In November of 2016, a delegation of the Justice and Compassion Essential Ministries Team comprised of representatives including Alex Montances, Nan McCurdy, and Miguel, visited Standing Rock.
The purpose of the delegation was to stand with Standing Rock Sioux, Native Americans, and other water protectors who opposed the Dakota Access pipeline from being built on Ancestral land and over an important water source.
The following is Part One which is testimony from Alex Montances about his journey with others from the Long Beach and Los Angeles area:
“When we arrived at Oceti Sakowin in ND, we were surprised at the size of the camp. In the middle of a flat and monotonous landscape, the camp of over 10,000 people stood out. We saw tents, teepees, cars, RVs, and people all over the camp. An amazing site!
“We immediately set up camp and tried to understand and navigate the maze of tents, centers, roads, and trails throughout the camp.
“That first day, we set up camp and cooked our food over a small BBQ grill. We had to reinforce the tent with blankets, jackets, and tarp in order to protect ourselves from cold weather that night which would reach below zero.
“We found the center of the camp – the Sacred Fire. This is where the elders gathered and announcements were made across the camp. We weren’t allowed to take pictures there due to the customs and sacred traditions. However, a large contingent of young native water protectors rode into camp on horses.
“When we gathered around the Sacred Fire, a delegation of Native women and allies marched into camp carrying banners, quilts and signs. They were the Native women of Standing Rock who were marching to protect the water and their community. They spoke of the need to heal from the traumas of violence, abuse, drugs, alcohol, stalking, sexual assault and other issues Native women and children face. They said that in Native culture it’s a matriarchal society, but that after colonization things changed. They were calling on Native men to understand the effects of violence and drugs on women, children, and the community. They were calling on Native men to be accountable, and to really protect and take care of Women and children and their communities.
“Native Women led a march to the bridge and the police barricade. They were calling on the police to leave the camp, and to remember that Water is Sacred and that this was their ancestral land. After singing, chanting, and giving their demands they dispersed peacefully. The delegation members later walked up to a hill to see the entire camp.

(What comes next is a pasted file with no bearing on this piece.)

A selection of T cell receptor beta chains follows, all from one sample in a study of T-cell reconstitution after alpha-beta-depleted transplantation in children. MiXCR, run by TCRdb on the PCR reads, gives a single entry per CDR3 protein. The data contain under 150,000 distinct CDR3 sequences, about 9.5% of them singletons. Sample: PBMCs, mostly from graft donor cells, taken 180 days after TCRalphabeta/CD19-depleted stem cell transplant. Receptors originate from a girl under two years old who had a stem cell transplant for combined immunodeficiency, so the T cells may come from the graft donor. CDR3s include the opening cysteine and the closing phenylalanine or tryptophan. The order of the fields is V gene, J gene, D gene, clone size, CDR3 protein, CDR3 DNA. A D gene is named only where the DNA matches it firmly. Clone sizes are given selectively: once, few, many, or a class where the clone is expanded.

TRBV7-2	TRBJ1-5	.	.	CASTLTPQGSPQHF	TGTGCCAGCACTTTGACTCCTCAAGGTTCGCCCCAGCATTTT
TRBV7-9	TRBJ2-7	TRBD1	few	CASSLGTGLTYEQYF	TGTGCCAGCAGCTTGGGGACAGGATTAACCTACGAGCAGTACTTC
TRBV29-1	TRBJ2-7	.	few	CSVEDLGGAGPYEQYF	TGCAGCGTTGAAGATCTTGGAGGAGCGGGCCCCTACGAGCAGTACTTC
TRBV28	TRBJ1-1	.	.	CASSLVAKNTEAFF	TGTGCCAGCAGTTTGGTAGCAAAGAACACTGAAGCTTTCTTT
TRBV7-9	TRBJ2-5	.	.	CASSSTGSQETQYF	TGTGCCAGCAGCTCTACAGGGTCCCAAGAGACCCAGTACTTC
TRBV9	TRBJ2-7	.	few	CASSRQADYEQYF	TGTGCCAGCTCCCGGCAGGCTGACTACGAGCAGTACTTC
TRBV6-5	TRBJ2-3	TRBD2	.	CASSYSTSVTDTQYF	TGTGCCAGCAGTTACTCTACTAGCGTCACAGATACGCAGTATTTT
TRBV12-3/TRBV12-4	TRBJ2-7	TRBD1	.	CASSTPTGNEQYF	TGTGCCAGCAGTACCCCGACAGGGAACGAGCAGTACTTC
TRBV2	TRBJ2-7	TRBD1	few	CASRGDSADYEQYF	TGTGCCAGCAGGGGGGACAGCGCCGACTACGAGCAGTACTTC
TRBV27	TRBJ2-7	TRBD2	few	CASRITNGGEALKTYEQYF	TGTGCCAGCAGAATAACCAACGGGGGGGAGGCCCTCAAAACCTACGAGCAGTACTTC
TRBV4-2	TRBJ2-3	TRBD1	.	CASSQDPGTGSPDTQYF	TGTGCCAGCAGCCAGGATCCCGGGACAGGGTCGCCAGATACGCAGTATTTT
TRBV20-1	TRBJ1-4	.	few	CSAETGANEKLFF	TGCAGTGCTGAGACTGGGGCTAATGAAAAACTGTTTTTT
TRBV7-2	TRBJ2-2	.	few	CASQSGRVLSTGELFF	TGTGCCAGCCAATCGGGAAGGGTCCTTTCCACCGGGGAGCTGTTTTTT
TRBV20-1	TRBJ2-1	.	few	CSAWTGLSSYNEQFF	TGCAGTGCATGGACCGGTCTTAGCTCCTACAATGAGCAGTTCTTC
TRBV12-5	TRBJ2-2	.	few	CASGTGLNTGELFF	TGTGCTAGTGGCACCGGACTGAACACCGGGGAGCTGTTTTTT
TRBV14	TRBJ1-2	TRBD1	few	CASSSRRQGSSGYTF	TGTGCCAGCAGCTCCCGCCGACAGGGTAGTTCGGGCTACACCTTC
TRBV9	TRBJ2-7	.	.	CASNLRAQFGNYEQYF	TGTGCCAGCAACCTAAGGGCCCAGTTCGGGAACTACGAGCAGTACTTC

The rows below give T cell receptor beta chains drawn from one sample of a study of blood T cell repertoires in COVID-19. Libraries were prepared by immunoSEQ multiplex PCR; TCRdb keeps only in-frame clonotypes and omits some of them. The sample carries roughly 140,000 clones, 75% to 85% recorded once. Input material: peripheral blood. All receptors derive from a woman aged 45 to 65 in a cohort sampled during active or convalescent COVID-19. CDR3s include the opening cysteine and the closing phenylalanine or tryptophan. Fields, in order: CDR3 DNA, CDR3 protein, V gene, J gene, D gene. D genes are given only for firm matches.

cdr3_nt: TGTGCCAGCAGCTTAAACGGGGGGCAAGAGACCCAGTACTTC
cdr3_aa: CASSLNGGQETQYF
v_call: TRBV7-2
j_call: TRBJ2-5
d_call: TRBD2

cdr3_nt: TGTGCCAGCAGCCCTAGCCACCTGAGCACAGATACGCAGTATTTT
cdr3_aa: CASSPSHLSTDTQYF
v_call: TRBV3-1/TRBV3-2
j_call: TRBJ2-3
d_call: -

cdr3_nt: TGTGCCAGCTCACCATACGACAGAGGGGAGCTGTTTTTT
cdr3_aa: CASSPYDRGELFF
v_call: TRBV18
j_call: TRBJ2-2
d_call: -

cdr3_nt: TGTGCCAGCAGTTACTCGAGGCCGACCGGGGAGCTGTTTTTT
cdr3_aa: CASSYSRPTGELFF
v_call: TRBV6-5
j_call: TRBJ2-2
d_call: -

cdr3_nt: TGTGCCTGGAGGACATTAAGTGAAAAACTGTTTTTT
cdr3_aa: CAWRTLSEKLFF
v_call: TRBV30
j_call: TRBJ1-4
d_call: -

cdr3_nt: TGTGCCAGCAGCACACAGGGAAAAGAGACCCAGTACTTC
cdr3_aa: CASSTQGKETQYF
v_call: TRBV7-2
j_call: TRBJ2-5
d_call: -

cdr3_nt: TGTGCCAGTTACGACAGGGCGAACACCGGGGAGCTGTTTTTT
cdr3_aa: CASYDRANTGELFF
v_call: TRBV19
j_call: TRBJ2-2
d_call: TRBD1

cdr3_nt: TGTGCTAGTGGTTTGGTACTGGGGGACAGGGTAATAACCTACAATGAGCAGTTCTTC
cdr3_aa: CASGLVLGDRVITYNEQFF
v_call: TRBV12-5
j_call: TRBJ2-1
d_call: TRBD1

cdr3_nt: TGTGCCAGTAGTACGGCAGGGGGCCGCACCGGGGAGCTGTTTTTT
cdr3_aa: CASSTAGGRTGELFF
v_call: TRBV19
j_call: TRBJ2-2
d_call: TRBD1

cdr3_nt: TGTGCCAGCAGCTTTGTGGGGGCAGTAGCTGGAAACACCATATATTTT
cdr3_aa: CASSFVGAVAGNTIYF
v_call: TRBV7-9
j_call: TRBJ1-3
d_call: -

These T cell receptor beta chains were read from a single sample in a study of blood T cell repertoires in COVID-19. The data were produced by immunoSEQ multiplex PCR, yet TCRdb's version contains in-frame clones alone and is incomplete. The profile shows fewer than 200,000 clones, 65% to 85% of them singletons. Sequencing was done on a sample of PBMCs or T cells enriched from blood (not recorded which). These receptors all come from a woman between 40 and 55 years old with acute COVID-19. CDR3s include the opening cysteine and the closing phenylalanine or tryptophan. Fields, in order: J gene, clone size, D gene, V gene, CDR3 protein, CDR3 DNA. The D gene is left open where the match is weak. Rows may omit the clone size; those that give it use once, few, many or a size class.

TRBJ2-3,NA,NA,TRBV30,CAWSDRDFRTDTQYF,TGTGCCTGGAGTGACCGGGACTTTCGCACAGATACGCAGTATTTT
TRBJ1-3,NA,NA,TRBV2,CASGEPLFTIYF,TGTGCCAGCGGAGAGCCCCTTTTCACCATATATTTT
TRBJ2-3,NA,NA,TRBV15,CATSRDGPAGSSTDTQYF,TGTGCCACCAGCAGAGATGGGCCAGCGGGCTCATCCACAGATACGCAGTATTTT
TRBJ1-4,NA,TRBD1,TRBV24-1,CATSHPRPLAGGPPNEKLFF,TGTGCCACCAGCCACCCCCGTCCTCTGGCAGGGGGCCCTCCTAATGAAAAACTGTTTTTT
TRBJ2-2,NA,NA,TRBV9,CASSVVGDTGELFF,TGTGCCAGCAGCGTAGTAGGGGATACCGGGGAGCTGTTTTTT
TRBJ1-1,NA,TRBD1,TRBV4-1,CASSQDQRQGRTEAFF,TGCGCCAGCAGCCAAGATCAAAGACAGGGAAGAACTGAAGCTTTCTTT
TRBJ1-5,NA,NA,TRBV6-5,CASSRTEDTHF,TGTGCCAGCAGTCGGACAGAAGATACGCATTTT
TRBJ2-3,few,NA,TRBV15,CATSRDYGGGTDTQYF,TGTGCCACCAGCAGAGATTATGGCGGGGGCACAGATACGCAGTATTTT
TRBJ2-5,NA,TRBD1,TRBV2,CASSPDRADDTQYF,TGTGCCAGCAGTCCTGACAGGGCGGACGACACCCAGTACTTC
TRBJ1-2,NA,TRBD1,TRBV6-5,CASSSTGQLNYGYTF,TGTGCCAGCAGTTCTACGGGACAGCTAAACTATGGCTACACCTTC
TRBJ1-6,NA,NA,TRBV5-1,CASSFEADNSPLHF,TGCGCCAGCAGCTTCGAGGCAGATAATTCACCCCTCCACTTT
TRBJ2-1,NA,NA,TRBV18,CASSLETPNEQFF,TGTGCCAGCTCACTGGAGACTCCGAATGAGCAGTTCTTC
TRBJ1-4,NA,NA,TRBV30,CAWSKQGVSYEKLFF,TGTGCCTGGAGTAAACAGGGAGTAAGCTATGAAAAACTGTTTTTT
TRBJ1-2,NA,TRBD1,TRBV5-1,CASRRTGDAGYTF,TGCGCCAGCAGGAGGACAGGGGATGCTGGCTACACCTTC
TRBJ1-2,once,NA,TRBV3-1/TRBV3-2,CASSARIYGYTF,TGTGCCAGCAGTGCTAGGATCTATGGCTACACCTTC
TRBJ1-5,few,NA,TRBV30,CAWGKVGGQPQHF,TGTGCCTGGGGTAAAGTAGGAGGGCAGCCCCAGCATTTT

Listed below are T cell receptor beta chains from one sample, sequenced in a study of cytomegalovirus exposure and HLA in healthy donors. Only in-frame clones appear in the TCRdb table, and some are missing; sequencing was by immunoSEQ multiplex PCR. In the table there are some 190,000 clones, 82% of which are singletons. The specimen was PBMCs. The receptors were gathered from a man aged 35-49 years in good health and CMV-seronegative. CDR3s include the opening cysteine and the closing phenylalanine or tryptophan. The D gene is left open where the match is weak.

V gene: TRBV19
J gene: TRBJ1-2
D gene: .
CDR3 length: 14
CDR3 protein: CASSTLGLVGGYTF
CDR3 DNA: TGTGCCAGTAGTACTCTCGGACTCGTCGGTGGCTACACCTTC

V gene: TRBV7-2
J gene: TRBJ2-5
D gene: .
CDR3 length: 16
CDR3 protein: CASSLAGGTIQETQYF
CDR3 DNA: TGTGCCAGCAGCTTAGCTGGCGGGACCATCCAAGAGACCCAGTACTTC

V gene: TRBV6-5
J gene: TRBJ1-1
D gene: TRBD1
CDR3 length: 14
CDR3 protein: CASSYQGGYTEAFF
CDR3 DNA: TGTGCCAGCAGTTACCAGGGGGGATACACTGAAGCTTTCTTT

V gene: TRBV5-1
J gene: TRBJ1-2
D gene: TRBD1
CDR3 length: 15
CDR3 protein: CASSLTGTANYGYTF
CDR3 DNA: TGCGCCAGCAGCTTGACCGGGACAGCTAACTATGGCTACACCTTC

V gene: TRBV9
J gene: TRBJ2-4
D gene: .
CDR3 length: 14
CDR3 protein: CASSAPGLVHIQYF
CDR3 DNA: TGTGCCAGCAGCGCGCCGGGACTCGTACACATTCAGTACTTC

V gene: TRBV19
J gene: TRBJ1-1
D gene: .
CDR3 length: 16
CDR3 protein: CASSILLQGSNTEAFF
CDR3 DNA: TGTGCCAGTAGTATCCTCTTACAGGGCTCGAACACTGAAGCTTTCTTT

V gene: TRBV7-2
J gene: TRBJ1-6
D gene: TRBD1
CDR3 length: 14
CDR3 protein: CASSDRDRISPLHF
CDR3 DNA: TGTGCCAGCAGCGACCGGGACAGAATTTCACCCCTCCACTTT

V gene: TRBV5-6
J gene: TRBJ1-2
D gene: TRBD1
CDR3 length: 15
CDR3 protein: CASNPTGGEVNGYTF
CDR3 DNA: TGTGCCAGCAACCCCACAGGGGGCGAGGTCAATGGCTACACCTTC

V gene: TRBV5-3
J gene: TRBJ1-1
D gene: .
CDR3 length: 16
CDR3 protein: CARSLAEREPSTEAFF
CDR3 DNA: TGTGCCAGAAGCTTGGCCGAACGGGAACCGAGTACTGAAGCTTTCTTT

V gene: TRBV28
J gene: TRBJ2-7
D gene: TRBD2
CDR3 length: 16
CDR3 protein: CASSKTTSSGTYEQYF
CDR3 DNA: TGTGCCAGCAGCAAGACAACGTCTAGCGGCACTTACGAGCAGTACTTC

“At night, all six of us slept together in one tent. We used body heat to keep us warm. The sunset was beautiful in North Dakota.
“Our plan was to leave Nov. 28, Monday morning. We had heard that a snow storm was coming, but had no internet or phone signal below in camp. We sent a member to go up to Facebook hill to check internet and weather. The Weather report was grim, that a 3-day snowstorm would hit at 10 p.m. that night of Nov 27. We decided to leave early that night before the snow storm and donate our goods, monetary donations, and supplies to the camp. We spent the next few hours delivering $800 in monetary donations, jackets, blankets, winter clothing, prayers and letters from First UMC Wilmington Youth group and other goods to the Oceti Sakowin camp and Native organizers. We left just in time before the snow hit and were well into Utah when we ran into snow.
“It was truly a blessing to be a part of the Cal-Pac JCEMT delegation from Long Beach and Los Angeles who went to support Standing Rock and the NoDAPL movement. My team included Arjuna, Maribel, Alicia, Alex, Jonathan, and Claudia.”
Part Two will be posted here shortly.
We are pleased to announce that as of July 1, 2018, Bishop Grant J. Hagiya appoints the following pastors to…
La misión del Comité de Trabajo de Inmigración es ayudar a equipar a nuestras Conferencias Anuales que estén en ministerio…
The following is an abbreviated version of the statement. The full version and resources are accessible via the button below. …